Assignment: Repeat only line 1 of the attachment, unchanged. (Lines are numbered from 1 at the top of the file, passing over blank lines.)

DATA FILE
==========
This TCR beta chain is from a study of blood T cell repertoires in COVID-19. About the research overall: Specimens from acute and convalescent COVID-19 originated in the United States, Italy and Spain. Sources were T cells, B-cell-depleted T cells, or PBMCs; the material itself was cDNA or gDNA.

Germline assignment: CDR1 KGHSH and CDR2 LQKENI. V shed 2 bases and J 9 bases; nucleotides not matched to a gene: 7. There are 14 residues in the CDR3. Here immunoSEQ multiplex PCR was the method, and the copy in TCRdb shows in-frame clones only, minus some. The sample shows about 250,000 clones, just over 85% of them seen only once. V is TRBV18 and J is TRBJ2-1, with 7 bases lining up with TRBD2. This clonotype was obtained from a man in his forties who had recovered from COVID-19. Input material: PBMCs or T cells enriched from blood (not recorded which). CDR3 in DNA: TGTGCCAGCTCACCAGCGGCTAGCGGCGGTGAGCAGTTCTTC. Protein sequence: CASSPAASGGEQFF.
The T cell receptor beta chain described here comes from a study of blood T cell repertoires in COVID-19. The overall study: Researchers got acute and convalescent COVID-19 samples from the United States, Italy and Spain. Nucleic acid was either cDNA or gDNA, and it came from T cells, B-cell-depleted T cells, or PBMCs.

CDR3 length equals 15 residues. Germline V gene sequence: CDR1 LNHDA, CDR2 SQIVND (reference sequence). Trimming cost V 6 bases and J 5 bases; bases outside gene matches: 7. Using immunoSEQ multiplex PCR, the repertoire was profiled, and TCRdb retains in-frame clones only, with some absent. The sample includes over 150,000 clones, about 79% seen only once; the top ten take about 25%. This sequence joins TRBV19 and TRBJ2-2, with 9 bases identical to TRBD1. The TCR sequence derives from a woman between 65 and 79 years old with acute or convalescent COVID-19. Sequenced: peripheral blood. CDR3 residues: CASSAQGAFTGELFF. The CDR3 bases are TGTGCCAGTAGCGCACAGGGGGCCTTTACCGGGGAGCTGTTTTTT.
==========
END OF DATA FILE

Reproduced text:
This TCR beta chain is from a study of blood T cell repertoires in COVID-19. About the research overall: Specimens from acute and convalescent COVID-19 originated in the United States, Italy and Spain. Sources were T cells, B-cell-depleted T cells, or PBMCs; the material itself was cDNA or gDNA.